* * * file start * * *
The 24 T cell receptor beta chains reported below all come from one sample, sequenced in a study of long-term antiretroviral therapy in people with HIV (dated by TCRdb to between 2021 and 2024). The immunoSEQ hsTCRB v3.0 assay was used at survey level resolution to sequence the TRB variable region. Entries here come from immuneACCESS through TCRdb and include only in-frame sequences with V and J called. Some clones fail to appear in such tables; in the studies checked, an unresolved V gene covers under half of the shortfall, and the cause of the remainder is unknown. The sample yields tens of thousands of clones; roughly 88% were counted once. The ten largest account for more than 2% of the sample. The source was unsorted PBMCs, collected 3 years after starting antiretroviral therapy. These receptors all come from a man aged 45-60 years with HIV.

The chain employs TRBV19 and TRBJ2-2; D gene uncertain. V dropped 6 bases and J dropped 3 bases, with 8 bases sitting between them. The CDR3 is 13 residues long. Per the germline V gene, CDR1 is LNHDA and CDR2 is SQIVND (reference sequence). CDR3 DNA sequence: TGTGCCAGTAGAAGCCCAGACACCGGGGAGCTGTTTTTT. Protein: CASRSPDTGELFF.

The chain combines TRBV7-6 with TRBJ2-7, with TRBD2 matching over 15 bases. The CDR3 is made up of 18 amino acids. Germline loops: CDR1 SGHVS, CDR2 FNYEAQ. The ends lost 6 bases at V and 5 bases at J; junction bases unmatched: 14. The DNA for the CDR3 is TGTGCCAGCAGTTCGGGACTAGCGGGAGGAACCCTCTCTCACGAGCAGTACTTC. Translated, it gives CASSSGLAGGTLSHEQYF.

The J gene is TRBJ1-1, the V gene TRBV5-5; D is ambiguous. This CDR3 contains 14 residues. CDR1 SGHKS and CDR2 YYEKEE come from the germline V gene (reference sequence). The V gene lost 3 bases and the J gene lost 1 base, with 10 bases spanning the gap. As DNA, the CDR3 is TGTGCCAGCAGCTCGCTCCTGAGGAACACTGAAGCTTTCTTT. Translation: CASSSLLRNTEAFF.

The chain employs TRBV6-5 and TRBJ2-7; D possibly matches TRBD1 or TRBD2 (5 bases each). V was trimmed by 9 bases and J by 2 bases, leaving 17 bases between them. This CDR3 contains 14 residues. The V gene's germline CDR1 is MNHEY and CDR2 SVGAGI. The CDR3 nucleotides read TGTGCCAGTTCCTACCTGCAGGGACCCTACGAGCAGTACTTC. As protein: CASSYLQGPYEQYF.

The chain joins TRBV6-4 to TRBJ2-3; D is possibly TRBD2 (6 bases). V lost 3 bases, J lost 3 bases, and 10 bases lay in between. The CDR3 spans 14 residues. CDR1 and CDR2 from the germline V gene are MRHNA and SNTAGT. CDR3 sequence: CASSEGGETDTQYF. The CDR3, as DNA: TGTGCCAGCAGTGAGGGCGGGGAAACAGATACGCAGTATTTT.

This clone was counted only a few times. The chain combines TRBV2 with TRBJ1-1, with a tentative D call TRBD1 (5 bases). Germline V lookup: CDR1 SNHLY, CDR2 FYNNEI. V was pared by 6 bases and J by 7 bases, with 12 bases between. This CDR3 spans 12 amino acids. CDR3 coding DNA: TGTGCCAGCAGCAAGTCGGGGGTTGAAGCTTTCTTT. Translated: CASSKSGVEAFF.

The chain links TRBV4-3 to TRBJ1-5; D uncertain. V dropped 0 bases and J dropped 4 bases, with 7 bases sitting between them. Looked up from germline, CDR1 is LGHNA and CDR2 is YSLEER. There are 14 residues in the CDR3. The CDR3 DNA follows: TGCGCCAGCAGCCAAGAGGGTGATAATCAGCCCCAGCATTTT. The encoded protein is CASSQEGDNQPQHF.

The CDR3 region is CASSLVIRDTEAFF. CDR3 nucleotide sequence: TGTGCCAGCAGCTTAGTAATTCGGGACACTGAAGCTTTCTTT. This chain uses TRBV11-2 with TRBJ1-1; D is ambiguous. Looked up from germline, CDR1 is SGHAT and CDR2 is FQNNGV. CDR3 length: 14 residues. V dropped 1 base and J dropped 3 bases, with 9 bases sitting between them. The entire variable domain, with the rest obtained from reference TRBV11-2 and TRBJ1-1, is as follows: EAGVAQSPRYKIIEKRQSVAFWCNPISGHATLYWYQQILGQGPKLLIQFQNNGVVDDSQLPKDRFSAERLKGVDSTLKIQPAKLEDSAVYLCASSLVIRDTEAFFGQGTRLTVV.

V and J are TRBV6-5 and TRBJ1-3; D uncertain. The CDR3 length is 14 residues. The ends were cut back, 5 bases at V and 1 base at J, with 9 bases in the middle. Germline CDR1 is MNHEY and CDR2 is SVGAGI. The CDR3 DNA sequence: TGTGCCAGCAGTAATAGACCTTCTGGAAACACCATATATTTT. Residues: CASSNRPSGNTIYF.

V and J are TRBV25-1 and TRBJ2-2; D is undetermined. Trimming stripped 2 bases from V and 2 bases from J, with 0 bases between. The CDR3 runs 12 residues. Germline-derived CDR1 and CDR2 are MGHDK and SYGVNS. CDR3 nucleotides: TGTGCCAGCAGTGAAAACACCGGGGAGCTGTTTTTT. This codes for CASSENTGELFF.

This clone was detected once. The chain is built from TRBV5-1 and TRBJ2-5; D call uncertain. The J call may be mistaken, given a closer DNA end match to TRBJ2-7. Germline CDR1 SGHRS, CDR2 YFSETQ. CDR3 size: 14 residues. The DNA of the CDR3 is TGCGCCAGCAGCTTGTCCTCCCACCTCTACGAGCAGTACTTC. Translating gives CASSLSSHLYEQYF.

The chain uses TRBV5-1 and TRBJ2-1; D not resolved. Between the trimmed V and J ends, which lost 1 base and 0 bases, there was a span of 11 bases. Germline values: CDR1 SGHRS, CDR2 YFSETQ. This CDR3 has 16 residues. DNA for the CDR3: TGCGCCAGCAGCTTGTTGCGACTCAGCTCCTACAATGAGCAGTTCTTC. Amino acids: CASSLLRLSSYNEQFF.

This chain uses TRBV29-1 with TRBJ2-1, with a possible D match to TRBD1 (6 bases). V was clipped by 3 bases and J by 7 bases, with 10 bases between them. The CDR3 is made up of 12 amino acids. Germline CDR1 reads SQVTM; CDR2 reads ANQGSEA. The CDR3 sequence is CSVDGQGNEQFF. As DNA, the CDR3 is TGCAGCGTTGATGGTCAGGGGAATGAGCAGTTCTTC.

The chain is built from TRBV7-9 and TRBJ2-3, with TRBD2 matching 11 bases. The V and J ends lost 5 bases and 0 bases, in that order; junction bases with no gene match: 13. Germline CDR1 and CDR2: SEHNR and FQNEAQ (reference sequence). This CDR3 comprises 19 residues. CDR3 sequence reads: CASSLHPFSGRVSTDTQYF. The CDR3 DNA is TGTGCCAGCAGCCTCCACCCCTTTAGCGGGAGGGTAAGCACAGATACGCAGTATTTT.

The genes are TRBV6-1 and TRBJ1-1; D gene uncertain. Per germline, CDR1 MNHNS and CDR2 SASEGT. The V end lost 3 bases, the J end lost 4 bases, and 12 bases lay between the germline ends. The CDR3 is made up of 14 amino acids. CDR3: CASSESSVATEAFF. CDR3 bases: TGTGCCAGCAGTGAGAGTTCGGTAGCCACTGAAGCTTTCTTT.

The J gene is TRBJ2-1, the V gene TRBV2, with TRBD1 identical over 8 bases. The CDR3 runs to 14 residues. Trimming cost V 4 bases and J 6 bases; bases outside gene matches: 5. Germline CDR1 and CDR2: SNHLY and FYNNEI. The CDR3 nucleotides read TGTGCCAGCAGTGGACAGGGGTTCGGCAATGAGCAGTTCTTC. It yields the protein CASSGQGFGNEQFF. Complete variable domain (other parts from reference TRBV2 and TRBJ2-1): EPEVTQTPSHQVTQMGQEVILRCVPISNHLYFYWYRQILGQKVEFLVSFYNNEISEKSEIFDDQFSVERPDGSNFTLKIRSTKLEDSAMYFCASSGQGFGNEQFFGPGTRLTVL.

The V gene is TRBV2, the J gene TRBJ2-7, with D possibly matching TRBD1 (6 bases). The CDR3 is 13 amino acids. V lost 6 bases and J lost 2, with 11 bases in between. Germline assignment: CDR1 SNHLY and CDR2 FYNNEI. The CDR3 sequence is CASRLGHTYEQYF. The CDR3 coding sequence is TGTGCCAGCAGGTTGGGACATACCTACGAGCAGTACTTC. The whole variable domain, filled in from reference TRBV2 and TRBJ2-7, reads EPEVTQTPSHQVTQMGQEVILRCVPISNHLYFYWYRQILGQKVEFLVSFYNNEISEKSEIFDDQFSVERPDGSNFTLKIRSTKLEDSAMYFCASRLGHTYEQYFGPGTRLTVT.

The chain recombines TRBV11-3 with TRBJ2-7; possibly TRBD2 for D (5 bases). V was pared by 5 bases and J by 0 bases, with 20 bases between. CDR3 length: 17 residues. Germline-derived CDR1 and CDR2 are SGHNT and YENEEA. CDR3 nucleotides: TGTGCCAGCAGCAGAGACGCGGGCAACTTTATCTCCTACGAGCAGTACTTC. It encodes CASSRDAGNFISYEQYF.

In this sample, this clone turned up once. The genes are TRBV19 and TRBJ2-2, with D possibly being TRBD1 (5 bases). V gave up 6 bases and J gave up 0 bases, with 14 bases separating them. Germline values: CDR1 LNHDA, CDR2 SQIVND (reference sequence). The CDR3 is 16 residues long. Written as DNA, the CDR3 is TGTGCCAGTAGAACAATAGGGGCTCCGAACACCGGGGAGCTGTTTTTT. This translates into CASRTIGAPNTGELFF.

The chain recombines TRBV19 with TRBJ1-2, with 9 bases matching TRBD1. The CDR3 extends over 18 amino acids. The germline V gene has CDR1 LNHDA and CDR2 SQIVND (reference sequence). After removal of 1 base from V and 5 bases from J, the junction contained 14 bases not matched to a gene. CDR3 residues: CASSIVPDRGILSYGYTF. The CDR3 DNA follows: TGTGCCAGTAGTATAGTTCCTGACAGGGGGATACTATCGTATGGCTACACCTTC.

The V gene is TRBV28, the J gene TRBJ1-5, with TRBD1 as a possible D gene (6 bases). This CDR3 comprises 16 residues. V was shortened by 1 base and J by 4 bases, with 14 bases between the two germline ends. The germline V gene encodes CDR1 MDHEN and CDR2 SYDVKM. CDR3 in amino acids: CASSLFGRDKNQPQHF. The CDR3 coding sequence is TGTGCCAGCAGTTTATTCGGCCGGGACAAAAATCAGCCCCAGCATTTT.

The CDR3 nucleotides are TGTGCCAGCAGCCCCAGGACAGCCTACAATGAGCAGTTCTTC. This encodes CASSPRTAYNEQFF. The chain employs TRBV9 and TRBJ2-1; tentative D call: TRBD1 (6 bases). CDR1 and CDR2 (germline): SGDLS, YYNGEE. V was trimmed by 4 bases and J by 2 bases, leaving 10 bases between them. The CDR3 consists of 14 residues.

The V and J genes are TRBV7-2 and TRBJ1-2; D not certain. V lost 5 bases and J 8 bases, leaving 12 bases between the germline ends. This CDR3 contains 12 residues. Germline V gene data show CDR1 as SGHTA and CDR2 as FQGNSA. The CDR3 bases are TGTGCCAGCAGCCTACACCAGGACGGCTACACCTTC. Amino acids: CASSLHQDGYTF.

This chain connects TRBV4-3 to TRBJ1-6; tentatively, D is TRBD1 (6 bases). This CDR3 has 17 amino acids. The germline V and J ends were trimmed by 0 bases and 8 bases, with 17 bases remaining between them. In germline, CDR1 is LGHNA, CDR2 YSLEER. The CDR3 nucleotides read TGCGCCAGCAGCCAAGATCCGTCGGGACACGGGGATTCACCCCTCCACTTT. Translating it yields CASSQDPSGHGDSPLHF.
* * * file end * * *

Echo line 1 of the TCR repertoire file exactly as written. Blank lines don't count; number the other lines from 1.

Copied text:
The 24 T cell receptor beta chains reported below all come from one sample, sequenced in a study of long-term antiretroviral therapy in people with HIV (dated by TCRdb to between 2021 and 2024). The immunoSEQ hsTCRB v3.0 assay was used at survey level resolution to sequence the TRB variable region. Entries here come from immuneACCESS through TCRdb and include only in-frame sequences with V and J called. Some clones fail to appear in such tables; in the studies checked, an unresolved V gene covers under half of the shortfall, and the cause of the remainder is unknown. The sample yields tens of thousands of clones; roughly 88% were counted once. The ten largest account for more than 2% of the sample. The source was unsorted PBMCs, collected 3 years after starting antiretroviral therapy. These receptors all come from a man aged 45-60 years with HIV.